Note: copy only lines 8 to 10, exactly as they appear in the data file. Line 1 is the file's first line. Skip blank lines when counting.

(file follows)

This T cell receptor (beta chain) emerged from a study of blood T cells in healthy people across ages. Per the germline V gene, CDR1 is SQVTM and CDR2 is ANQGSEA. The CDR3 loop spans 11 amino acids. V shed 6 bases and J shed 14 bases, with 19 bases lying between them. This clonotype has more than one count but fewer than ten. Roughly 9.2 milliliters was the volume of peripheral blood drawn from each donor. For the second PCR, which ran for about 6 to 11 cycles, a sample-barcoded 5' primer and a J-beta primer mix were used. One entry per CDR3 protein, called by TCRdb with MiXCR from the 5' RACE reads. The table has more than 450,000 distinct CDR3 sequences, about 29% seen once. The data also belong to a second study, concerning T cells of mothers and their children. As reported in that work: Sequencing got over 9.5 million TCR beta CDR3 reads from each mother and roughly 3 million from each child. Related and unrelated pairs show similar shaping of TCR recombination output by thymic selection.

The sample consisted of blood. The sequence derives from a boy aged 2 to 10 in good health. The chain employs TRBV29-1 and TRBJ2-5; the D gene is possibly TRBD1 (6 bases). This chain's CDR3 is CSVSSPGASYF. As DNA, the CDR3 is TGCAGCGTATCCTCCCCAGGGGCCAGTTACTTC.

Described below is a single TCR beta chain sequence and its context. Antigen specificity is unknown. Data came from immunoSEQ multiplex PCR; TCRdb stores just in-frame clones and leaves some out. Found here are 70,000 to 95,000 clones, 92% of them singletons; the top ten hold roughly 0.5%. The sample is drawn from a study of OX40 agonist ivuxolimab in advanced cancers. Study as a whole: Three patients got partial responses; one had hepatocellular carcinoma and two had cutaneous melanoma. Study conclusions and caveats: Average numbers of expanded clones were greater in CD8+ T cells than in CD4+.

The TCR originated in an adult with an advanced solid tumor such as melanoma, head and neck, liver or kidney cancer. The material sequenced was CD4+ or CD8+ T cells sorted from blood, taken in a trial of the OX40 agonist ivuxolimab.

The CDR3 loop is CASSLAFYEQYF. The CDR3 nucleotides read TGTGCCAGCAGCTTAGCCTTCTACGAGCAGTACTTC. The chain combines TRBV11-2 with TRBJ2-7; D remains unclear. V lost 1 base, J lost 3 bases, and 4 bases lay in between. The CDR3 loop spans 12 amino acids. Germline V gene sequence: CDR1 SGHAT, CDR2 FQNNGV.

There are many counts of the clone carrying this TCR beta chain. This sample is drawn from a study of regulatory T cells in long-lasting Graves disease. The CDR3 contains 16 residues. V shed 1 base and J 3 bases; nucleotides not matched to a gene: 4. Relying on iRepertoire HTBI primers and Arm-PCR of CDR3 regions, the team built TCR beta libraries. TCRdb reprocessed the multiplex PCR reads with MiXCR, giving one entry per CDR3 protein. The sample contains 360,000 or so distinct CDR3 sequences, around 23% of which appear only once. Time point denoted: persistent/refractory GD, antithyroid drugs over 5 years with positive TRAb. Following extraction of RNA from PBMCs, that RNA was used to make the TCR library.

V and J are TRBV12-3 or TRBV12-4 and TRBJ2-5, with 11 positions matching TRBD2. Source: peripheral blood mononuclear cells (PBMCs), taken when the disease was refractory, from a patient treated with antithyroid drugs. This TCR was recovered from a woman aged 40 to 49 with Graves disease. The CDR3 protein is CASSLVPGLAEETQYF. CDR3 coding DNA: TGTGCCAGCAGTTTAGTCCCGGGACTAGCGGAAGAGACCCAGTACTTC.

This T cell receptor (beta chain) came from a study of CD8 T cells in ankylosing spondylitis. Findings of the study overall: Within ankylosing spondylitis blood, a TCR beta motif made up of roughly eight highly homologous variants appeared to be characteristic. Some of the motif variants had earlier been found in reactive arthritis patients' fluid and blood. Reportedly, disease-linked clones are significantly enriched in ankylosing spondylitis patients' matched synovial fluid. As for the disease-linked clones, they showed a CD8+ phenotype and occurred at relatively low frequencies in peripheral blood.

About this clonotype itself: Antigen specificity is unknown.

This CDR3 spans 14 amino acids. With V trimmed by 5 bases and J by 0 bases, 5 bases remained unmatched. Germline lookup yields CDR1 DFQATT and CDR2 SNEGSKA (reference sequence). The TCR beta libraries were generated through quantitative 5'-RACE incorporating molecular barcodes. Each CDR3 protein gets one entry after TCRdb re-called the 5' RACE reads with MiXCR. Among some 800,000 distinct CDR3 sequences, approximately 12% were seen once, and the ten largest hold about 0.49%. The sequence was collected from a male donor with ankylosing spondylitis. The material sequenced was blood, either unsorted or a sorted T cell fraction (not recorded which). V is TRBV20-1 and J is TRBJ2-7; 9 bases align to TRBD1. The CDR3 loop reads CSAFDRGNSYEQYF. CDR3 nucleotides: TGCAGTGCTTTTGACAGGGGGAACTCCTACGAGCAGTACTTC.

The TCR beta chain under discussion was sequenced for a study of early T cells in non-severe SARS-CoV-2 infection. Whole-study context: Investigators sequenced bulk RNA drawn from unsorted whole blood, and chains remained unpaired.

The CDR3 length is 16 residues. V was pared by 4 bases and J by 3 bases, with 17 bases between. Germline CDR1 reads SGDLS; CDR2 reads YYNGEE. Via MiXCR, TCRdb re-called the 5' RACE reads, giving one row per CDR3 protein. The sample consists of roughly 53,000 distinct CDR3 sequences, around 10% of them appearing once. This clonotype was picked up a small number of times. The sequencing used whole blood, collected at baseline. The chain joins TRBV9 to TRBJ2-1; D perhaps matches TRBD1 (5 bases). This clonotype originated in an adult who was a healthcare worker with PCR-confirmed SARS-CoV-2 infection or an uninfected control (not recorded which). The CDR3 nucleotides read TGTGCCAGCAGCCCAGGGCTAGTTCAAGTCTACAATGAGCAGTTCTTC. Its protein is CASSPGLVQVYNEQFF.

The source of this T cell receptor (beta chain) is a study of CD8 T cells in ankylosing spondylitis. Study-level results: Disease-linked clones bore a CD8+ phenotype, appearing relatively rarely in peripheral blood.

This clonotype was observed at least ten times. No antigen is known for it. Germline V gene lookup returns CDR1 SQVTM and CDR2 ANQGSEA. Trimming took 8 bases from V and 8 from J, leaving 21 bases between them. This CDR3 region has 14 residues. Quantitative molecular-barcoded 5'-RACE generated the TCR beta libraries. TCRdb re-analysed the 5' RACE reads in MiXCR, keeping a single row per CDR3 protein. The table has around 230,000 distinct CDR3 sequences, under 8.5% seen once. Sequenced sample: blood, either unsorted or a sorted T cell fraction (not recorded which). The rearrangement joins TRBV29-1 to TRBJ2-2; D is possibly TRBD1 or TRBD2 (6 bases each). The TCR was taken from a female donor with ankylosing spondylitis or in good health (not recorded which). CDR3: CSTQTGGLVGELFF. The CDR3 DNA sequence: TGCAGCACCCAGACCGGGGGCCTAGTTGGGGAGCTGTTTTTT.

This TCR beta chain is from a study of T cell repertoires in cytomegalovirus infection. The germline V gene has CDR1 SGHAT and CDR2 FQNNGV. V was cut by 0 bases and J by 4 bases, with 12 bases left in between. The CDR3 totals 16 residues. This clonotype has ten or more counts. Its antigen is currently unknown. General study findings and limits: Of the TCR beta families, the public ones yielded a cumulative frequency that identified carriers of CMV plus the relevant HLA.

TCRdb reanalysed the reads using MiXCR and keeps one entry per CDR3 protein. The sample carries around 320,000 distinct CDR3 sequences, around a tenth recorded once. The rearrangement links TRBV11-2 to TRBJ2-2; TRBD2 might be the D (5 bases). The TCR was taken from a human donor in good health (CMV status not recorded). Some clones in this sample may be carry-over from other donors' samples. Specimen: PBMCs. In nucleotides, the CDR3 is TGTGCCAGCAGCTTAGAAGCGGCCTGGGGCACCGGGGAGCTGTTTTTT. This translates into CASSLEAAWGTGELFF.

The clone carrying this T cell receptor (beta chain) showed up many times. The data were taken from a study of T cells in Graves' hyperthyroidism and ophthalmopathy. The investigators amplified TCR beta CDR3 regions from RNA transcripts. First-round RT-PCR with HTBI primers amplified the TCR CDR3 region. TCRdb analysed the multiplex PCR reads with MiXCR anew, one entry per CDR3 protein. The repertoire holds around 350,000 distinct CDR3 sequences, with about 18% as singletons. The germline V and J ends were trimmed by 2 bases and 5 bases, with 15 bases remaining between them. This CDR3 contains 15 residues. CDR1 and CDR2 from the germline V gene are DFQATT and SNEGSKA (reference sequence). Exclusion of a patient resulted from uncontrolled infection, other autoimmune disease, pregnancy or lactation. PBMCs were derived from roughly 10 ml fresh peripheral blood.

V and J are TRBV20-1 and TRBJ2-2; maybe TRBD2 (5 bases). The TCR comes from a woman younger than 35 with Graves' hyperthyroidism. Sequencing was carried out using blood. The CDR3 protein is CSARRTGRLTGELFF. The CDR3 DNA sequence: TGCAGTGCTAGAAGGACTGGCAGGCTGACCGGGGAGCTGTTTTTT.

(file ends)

This T cell receptor (beta chain) came from a study of CD8 T cells in ankylosing spondylitis. Findings of the study overall: Within ankylosing spondylitis blood, a TCR beta motif made up of roughly eight highly homologous variants appeared to be characteristic. Some of the motif variants had earlier been found in reactive arthritis patients' fluid and blood. Reportedly, disease-linked clones are significantly enriched in ankylosing spondylitis patients' matched synovial fluid. As for the disease-linked clones, they showed a CD8+ phenotype and occurred at relatively low frequencies in peripheral blood.

About this clonotype itself: Antigen specificity is unknown.

This CDR3 spans 14 amino acids. With V trimmed by 5 bases and J by 0 bases, 5 bases remained unmatched. Germline lookup yields CDR1 DFQATT and CDR2 SNEGSKA (reference sequence). The TCR beta libraries were generated through quantitative 5'-RACE incorporating molecular barcodes. Each CDR3 protein gets one entry after TCRdb re-called the 5' RACE reads with MiXCR. Among some 800,000 distinct CDR3 sequences, approximately 12% were seen once, and the ten largest hold about 0.49%. The sequence was collected from a male donor with ankylosing spondylitis. The material sequenced was blood, either unsorted or a sorted T cell fraction (not recorded which). V is TRBV20-1 and J is TRBJ2-7; 9 bases align to TRBD1. The CDR3 loop reads CSAFDRGNSYEQYF. CDR3 nucleotides: TGCAGTGCTTTTGACAGGGGGAACTCCTACGAGCAGTACTTC.